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5th International Conference and Exhibition on Polymer Chemistry, will be organized around the theme “Scientific Gathering to Explore Latest Research in Polymers”
Polymer Chemistry 2018 is comprised of keynote and speakers sessions on latest cutting edge research designed to offer comprehensive global discussions that address current issues in Polymer Chemistry 2018
Submit your abstract to any of the mentioned tracks.
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The studies of Polymer Sciences begin with understanding the methods by which these materials are synthesized. Polymer synthesis is a complex procedure and can take place in various of ways. Addition polymerization describes the method where monomers are added one by one to an active site on the growing chain. Polymers are huge macromolecules composed of repeating structural units. While polymer in popular usage suggests plastic, the term actually refers to a large class of natural and synthetic materials. Due to the extraordinary range of properties accessible, Polymer Sciences have come to play an essential and ubiquitous role in everyday life - from plastics and elastomers on the one hand to natural biopolymers such as DNA and proteins on the other hand. The study of polymer sciences begins with understanding the methods in which these materials are synthesized.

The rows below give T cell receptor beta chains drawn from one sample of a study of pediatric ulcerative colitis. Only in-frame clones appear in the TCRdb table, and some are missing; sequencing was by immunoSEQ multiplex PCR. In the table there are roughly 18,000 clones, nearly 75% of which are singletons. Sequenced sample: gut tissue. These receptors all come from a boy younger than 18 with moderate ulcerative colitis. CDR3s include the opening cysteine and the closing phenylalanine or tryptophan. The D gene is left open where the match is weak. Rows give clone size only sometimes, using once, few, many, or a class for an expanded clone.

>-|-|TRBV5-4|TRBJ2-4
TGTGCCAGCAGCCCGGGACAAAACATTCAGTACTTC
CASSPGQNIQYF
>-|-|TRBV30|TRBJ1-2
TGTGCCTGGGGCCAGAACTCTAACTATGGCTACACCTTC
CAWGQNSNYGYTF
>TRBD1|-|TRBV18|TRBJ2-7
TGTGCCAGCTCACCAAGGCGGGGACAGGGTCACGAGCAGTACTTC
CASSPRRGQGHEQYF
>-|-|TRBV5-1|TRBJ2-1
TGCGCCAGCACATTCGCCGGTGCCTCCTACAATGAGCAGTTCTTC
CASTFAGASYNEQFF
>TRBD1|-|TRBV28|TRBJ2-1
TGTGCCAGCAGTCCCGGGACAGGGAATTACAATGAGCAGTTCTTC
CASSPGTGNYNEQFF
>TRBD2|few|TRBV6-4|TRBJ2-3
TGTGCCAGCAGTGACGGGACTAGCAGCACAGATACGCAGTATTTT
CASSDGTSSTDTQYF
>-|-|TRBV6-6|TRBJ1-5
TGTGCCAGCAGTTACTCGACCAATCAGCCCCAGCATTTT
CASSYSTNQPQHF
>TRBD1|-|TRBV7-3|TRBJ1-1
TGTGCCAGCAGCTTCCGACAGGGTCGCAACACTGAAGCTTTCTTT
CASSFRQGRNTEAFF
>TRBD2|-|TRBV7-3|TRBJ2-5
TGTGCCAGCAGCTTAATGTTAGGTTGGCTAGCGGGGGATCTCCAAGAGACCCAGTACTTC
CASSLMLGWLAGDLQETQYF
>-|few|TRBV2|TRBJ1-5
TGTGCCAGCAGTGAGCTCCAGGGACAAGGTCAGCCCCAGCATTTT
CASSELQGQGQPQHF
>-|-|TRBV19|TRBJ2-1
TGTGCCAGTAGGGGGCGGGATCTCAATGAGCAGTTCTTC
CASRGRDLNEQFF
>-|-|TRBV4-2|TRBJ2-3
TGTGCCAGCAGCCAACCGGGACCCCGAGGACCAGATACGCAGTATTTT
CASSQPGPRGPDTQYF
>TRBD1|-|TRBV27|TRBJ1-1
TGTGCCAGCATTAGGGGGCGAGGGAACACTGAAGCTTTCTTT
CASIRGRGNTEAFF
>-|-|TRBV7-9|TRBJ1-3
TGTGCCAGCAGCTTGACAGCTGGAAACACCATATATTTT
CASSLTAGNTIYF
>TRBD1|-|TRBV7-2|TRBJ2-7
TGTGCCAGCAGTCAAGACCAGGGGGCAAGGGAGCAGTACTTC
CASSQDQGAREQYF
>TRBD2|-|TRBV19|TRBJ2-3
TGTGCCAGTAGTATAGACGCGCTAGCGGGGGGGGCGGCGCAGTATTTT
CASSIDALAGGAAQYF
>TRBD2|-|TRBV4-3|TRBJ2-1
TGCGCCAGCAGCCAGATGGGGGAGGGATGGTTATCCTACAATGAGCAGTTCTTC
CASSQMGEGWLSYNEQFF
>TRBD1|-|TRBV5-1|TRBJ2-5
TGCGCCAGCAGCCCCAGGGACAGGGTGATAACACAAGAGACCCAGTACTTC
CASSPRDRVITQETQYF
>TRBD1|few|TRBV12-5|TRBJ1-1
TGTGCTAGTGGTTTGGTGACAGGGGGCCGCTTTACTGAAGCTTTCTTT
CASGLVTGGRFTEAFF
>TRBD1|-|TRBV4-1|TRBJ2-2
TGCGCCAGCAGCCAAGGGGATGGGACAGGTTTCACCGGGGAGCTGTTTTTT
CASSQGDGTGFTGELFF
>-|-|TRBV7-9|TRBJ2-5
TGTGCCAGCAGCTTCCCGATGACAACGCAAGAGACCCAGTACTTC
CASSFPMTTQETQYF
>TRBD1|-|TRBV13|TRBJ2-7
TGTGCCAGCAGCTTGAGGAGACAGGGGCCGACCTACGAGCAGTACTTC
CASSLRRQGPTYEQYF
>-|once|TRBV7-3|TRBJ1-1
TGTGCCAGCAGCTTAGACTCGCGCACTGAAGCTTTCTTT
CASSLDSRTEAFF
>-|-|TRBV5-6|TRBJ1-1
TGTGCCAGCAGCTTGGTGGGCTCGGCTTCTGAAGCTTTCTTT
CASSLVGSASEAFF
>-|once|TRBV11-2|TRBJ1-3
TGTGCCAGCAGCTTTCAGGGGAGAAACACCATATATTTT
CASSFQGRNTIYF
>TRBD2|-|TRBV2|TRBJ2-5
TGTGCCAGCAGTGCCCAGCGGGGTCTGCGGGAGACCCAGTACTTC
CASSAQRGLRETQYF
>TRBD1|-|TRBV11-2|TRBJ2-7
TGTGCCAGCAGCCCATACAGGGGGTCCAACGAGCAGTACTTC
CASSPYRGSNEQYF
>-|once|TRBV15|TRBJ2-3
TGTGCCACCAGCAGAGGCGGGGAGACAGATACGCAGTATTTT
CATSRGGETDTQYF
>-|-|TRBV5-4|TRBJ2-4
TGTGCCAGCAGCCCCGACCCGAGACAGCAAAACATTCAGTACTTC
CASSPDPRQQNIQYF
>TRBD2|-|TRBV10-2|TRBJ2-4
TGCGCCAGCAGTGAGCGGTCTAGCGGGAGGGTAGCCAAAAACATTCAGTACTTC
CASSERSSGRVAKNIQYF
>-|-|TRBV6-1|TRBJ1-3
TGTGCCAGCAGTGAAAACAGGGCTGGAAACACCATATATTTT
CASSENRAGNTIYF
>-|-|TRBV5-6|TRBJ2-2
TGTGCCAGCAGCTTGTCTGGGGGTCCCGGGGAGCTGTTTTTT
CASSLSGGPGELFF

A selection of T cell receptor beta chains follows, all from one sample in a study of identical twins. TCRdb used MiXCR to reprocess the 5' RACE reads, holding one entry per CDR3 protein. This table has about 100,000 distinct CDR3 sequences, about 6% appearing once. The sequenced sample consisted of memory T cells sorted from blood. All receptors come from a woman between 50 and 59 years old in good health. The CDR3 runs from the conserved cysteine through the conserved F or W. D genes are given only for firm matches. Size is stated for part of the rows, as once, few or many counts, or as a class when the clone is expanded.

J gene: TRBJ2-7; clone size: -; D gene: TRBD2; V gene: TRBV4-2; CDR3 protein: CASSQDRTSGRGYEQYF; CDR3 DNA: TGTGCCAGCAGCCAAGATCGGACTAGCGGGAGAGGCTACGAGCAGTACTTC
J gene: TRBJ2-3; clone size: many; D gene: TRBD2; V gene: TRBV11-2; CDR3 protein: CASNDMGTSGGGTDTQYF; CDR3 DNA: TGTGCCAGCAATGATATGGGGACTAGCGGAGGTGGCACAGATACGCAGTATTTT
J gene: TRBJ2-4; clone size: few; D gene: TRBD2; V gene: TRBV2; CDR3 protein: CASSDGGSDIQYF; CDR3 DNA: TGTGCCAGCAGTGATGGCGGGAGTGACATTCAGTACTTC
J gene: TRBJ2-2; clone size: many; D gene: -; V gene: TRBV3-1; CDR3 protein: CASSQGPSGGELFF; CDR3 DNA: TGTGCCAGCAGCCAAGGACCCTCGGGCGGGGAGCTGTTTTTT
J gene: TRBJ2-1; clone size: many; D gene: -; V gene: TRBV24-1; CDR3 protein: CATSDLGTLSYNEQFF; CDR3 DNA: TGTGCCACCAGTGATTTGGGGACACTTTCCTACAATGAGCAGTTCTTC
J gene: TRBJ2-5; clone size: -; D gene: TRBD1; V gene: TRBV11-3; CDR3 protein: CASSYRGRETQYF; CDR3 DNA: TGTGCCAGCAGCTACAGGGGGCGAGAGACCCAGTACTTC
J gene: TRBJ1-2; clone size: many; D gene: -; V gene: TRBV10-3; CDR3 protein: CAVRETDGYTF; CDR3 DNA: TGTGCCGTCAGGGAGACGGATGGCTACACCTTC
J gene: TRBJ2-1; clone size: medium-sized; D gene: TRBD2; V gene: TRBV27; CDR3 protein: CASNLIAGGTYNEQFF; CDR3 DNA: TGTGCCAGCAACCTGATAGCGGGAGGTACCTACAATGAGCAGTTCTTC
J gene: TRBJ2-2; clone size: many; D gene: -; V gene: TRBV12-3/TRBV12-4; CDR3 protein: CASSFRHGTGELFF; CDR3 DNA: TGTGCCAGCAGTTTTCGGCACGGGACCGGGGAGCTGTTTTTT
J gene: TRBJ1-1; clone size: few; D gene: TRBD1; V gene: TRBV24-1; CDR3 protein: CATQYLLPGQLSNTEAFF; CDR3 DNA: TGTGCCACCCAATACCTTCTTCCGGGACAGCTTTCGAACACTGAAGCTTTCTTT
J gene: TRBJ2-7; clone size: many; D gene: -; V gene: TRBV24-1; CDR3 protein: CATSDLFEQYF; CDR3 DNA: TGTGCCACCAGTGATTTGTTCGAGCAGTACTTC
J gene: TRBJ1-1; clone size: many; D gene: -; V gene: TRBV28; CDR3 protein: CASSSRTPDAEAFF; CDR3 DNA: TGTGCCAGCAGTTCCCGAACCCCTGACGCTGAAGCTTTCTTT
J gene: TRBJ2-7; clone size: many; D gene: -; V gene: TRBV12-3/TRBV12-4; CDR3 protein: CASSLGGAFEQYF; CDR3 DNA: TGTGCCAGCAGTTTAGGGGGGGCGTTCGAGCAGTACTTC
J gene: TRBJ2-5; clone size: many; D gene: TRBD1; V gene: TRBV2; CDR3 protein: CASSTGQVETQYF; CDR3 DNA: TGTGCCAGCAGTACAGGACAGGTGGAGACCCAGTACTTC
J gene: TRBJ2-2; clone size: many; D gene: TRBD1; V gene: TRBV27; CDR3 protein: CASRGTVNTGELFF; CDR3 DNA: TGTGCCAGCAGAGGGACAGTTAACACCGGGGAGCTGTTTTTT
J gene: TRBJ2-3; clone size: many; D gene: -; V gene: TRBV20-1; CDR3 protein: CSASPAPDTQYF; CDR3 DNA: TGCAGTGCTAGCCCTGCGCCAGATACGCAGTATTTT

- Track 1-1Structure and properties of single polymer chain
- Track 1-2Synthesis of addition polymers
- Track 1-3Template polymerization
- Track 1-4Controlled polymerization
- Track 1-5Stimuli responsive polymer surfaces synthesis
- Track 1-6Statistical analysis of polymers
- Track 1-7Recent advances in polymer synthesis